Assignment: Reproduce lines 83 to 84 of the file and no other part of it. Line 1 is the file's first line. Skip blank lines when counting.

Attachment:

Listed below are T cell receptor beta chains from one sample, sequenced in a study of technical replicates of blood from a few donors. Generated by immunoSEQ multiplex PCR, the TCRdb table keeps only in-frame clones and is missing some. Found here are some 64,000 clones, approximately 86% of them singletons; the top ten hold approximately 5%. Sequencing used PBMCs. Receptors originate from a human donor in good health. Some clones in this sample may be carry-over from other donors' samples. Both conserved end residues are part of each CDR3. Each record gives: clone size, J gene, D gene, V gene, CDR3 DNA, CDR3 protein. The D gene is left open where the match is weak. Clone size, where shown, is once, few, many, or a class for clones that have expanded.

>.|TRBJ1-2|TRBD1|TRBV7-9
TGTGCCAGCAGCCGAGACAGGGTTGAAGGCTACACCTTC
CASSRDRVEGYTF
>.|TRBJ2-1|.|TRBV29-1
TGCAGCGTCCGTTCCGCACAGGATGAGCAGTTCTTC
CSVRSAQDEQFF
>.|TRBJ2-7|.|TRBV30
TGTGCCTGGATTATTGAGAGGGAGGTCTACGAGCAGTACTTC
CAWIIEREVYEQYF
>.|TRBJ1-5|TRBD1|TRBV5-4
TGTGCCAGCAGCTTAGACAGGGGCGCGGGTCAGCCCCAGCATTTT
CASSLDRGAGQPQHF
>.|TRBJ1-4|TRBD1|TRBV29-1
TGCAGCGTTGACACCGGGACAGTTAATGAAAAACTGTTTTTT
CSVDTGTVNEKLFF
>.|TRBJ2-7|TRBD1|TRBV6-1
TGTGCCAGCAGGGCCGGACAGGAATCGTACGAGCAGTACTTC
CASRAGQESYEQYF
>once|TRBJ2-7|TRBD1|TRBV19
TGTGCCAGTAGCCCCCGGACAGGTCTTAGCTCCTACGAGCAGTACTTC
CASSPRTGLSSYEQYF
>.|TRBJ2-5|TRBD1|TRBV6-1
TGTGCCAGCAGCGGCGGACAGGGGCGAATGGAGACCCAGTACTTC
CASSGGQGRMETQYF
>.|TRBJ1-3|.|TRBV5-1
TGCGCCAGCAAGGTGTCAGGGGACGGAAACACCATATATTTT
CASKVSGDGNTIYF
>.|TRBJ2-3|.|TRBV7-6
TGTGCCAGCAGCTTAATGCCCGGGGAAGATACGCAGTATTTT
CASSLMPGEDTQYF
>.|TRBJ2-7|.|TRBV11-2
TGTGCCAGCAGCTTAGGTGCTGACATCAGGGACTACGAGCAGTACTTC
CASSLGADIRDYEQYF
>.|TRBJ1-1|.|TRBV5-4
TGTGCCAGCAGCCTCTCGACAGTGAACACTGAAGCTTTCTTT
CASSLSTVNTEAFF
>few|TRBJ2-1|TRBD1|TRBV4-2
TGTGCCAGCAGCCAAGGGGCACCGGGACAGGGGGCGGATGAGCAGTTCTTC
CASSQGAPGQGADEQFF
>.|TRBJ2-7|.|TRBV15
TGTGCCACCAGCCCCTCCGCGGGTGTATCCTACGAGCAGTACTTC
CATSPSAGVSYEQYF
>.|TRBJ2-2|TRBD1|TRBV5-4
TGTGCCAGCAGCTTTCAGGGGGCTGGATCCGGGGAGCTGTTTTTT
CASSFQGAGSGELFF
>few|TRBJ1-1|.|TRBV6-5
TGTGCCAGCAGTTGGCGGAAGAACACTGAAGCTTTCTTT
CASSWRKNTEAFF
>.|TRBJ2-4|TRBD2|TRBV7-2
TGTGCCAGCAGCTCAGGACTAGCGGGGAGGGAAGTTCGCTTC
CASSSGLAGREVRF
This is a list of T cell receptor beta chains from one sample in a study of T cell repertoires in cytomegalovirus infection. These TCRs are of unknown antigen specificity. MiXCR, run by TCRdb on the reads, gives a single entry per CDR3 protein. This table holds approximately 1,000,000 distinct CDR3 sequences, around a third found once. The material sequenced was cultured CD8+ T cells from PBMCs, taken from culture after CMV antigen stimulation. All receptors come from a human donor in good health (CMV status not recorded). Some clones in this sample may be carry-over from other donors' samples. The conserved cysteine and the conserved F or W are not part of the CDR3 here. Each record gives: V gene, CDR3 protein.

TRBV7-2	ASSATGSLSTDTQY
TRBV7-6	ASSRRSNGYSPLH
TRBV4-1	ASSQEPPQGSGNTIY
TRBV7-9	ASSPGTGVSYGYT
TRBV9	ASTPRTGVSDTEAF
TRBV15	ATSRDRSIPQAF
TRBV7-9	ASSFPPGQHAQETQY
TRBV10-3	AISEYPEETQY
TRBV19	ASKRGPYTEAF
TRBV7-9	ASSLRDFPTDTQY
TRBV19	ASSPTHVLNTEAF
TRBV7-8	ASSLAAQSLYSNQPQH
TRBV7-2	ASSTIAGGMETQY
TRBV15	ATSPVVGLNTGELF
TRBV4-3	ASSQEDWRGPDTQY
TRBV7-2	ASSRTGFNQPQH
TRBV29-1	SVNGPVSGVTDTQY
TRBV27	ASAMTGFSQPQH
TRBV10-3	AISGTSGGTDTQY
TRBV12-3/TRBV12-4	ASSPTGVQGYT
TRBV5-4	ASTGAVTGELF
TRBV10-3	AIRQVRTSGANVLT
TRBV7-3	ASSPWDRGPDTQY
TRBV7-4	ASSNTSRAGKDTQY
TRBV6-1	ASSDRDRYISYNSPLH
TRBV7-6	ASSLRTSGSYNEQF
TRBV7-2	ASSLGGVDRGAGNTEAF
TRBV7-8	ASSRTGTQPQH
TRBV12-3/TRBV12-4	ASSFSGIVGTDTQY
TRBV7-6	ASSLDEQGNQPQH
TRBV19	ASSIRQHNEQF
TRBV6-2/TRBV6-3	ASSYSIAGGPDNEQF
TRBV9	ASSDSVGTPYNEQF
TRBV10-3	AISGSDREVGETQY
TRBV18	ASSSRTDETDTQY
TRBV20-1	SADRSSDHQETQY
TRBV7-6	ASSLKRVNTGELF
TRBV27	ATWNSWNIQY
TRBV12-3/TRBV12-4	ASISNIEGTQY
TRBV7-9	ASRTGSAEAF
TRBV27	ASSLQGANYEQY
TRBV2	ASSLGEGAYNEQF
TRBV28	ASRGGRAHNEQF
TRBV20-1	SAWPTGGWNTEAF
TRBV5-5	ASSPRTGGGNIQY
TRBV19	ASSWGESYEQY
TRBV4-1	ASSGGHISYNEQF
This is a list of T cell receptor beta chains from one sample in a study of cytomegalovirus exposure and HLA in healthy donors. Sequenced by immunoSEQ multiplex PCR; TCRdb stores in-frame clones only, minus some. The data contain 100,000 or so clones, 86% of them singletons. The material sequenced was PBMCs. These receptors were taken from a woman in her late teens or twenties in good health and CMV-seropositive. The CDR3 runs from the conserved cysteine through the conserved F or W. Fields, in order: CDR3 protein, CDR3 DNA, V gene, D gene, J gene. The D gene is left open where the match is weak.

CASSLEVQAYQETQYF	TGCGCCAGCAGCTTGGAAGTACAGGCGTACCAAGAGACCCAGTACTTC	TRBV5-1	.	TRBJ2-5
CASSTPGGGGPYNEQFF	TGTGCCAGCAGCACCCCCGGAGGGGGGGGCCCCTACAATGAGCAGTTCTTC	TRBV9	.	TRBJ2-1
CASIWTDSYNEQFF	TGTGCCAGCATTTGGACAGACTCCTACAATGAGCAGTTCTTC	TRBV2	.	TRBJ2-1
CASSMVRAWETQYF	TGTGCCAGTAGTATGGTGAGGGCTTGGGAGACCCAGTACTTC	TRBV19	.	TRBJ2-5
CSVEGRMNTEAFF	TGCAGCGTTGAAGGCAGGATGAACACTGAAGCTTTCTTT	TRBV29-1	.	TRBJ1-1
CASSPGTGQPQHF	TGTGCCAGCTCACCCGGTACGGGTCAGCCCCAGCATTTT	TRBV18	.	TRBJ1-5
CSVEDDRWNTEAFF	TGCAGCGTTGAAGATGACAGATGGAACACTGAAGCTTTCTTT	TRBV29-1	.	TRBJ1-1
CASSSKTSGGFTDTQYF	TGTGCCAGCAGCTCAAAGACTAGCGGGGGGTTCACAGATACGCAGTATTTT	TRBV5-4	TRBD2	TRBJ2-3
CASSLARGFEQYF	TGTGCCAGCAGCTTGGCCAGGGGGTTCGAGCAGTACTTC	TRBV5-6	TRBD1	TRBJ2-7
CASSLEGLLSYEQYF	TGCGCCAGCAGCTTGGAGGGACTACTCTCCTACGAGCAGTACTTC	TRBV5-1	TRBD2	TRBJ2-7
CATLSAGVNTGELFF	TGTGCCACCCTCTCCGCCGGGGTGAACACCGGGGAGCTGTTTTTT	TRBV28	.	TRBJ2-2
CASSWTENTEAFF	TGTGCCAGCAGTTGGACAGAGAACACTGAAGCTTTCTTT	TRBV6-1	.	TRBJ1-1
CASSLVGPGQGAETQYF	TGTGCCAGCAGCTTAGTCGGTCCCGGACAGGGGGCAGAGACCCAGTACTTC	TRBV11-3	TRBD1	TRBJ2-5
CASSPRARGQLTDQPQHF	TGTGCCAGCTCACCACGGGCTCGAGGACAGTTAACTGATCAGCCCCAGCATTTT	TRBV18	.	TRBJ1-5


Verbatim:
TRBV7-6	ASSLDEQGNQPQH
TRBV19	ASSIRQHNEQF